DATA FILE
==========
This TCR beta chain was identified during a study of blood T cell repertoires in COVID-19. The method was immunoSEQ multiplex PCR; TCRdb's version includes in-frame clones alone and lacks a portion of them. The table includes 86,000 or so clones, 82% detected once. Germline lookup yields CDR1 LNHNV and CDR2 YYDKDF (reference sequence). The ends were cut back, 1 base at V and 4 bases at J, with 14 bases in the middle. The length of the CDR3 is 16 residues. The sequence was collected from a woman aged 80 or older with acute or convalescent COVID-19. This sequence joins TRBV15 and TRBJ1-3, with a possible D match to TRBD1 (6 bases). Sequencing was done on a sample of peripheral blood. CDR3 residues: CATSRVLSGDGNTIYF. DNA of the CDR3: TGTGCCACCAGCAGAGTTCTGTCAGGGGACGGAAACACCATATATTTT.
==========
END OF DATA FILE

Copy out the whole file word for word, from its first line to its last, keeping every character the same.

This TCR beta chain was identified during a study of blood T cell repertoires in COVID-19. The method was immunoSEQ multiplex PCR; TCRdb's version includes in-frame clones alone and lacks a portion of them. The table includes 86,000 or so clones, 82% detected once. Germline lookup yields CDR1 LNHNV and CDR2 YYDKDF (reference sequence). The ends were cut back, 1 base at V and 4 bases at J, with 14 bases in the middle. The length of the CDR3 is 16 residues. The sequence was collected from a woman aged 80 or older with acute or convalescent COVID-19. This sequence joins TRBV15 and TRBJ1-3, with a possible D match to TRBD1 (6 bases). Sequencing was done on a sample of peripheral blood. CDR3 residues: CATSRVLSGDGNTIYF. DNA of the CDR3: TGTGCCACCAGCAGAGTTCTGTCAGGGGACGGAAACACCATATATTTT.